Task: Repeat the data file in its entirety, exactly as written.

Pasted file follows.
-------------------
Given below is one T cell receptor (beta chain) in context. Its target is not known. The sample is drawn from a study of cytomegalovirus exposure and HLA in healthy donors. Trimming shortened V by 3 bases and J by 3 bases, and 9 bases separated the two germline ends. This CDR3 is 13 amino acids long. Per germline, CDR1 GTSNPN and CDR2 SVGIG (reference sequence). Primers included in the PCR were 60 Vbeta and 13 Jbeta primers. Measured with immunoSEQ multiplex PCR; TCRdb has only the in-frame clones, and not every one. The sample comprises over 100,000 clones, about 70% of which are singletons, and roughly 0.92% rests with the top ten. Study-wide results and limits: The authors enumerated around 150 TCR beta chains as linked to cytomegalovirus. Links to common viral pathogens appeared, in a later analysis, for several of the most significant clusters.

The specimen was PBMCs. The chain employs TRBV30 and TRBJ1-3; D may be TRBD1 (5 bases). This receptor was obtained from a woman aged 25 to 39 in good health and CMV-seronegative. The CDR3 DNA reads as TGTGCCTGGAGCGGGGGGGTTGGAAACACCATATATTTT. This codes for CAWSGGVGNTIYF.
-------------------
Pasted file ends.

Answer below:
Given below is one T cell receptor (beta chain) in context. Its target is not known. The sample is drawn from a study of cytomegalovirus exposure and HLA in healthy donors. Trimming shortened V by 3 bases and J by 3 bases, and 9 bases separated the two germline ends. This CDR3 is 13 amino acids long. Per germline, CDR1 GTSNPN and CDR2 SVGIG (reference sequence). Primers included in the PCR were 60 Vbeta and 13 Jbeta primers. Measured with immunoSEQ multiplex PCR; TCRdb has only the in-frame clones, and not every one. The sample comprises over 100,000 clones, about 70% of which are singletons, and roughly 0.92% rests with the top ten. Study-wide results and limits: The authors enumerated around 150 TCR beta chains as linked to cytomegalovirus. Links to common viral pathogens appeared, in a later analysis, for several of the most significant clusters.

The specimen was PBMCs. The chain employs TRBV30 and TRBJ1-3; D may be TRBD1 (5 bases). This receptor was obtained from a woman aged 25 to 39 in good health and CMV-seronegative. The CDR3 DNA reads as TGTGCCTGGAGCGGGGGGGTTGGAAACACCATATATTTT. This codes for CAWSGGVGNTIYF.